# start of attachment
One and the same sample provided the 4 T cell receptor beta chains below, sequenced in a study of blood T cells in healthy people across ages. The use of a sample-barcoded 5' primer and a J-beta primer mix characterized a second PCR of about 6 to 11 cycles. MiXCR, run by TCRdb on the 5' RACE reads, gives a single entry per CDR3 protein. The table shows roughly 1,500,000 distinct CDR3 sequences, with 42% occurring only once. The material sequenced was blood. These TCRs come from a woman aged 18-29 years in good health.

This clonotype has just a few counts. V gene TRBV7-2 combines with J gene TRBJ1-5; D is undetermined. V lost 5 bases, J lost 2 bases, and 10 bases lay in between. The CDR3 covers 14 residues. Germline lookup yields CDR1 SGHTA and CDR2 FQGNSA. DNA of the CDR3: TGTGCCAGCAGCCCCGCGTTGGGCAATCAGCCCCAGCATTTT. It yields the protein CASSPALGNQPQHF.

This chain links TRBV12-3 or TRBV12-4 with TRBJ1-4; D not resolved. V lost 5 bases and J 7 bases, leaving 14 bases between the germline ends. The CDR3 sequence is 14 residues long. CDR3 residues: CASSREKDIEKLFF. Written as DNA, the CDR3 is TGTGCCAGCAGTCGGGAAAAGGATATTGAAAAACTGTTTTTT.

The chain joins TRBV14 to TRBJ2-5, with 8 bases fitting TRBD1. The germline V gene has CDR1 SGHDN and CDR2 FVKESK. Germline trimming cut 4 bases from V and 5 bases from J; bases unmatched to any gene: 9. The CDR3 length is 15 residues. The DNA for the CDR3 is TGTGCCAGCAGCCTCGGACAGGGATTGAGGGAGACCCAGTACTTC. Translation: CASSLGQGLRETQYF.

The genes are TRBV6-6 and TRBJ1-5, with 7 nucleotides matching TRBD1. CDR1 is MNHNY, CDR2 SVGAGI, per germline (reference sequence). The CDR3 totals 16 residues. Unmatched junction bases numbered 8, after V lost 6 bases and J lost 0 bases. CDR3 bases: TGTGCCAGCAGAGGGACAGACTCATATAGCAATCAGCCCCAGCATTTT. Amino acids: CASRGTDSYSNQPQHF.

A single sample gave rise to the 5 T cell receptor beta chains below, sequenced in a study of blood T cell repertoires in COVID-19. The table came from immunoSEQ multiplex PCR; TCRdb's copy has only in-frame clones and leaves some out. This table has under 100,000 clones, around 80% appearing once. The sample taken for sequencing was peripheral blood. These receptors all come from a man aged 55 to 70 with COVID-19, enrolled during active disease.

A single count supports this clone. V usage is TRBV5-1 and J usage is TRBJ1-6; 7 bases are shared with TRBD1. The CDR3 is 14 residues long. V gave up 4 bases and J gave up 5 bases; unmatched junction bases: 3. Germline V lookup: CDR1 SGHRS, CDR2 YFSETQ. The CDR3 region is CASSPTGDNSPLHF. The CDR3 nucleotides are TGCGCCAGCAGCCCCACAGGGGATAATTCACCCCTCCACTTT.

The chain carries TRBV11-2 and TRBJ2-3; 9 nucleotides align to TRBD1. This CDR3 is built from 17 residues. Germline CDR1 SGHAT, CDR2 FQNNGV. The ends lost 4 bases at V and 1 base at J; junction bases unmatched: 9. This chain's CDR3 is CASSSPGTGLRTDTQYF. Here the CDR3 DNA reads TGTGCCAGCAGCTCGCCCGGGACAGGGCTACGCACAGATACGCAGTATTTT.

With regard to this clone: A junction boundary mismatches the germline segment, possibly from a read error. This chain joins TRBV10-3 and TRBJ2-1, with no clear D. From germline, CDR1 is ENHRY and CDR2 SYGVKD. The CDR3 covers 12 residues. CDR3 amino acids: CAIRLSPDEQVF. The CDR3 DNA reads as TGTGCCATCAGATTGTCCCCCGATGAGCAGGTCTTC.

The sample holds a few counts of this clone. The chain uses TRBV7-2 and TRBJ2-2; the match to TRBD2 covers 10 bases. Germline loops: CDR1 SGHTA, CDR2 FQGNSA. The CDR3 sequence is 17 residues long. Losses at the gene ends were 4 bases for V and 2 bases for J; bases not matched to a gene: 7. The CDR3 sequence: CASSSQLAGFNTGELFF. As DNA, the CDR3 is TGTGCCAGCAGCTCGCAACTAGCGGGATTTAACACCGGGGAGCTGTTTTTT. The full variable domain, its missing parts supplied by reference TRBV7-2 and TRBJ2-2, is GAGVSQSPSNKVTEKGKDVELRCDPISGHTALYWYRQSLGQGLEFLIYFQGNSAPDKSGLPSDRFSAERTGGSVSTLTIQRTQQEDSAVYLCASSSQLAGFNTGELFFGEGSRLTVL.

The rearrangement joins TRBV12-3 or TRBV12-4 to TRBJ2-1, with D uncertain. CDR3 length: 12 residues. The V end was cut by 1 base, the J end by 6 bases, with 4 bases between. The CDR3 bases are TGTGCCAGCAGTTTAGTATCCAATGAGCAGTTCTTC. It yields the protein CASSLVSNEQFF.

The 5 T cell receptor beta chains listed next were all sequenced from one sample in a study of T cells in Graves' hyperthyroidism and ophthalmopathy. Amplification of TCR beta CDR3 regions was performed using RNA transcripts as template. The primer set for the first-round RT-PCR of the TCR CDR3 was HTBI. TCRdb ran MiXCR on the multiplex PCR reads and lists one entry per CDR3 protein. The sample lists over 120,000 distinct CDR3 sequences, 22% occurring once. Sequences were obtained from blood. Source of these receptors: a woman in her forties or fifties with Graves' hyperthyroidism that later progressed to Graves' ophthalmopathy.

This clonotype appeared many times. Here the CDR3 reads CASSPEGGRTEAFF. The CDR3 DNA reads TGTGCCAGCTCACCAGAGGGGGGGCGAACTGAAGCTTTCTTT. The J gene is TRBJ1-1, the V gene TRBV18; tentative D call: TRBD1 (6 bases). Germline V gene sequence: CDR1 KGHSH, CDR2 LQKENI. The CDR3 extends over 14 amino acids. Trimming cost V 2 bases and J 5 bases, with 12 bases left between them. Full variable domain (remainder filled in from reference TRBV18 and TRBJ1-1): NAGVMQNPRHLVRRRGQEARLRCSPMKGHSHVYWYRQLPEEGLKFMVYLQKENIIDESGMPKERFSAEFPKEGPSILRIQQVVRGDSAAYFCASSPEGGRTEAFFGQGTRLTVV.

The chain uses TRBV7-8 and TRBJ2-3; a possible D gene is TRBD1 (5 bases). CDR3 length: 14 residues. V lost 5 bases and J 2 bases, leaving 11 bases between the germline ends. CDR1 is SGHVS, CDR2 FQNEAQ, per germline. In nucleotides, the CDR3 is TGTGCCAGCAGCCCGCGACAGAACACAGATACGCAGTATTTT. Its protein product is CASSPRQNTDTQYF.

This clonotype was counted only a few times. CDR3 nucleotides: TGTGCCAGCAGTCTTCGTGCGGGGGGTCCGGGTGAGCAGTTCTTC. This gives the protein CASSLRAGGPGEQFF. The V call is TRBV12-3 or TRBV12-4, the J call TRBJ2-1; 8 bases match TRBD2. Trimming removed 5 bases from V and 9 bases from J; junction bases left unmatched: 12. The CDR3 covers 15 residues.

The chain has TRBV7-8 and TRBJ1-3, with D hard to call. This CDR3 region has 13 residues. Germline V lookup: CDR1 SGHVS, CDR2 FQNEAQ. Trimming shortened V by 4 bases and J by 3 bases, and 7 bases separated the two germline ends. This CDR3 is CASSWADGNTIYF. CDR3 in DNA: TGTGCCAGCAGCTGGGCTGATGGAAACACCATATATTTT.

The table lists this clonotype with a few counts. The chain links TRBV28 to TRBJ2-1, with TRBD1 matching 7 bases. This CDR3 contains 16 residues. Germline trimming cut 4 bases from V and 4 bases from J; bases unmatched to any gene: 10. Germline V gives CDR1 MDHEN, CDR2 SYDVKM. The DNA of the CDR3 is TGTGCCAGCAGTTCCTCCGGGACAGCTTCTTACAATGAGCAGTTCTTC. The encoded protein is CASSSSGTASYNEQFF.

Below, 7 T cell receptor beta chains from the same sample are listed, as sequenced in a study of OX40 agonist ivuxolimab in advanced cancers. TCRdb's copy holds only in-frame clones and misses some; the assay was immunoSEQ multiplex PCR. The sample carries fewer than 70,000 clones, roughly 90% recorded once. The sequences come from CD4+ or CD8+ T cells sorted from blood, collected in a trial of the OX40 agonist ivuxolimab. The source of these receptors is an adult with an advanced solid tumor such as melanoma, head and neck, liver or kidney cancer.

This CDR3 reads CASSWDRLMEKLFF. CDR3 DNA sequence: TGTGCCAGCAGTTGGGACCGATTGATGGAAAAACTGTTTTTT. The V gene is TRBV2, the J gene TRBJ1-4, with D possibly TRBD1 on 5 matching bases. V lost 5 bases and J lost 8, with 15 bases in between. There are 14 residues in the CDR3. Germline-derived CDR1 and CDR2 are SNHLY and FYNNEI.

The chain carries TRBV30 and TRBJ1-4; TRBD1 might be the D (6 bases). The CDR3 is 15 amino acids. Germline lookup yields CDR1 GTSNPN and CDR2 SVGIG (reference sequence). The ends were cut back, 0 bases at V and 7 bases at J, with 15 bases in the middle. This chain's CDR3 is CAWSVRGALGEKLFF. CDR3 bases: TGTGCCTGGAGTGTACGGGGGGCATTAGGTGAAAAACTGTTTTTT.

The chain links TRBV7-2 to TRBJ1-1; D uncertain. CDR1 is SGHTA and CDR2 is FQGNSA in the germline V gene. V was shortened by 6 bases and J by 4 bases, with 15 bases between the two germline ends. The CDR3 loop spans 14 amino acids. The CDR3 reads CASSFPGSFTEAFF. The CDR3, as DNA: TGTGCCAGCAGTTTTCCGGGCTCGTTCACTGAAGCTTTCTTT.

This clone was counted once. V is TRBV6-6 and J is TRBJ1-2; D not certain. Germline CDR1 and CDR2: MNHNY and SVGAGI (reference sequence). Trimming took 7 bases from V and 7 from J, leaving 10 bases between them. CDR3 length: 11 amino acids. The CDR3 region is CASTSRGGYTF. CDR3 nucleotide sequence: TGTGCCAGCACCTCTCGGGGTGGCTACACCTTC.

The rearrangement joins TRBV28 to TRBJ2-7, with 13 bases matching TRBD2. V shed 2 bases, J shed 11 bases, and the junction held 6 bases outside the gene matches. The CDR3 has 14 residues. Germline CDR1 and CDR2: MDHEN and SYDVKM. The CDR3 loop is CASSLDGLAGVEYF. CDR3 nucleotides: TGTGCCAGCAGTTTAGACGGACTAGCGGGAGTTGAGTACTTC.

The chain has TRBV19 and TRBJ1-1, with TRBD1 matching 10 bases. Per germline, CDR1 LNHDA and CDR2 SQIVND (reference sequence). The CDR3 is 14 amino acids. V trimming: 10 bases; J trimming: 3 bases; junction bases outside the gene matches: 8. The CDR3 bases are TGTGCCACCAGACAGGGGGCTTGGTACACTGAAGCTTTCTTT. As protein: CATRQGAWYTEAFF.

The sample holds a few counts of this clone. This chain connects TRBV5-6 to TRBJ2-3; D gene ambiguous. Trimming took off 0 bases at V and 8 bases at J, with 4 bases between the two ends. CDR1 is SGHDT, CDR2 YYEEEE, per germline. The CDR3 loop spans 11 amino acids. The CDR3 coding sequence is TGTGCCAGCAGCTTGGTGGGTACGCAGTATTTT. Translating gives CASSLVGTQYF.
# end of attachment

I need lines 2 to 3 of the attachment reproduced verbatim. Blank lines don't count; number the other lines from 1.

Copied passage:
This clonotype has just a few counts. V gene TRBV7-2 combines with J gene TRBJ1-5; D is undetermined. V lost 5 bases, J lost 2 bases, and 10 bases lay in between. The CDR3 covers 14 residues. Germline lookup yields CDR1 SGHTA and CDR2 FQGNSA. DNA of the CDR3: TGTGCCAGCAGCCCCGCGTTGGGCAATCAGCCCCAGCATTTT. It yields the protein CASSPALGNQPQHF.

This chain links TRBV12-3 or TRBV12-4 with TRBJ1-4; D not resolved. V lost 5 bases and J 7 bases, leaving 14 bases between the germline ends. The CDR3 sequence is 14 residues long. CDR3 residues: CASSREKDIEKLFF. Written as DNA, the CDR3 is TGTGCCAGCAGTCGGGAAAAGGATATTGAAAAACTGTTTTTT.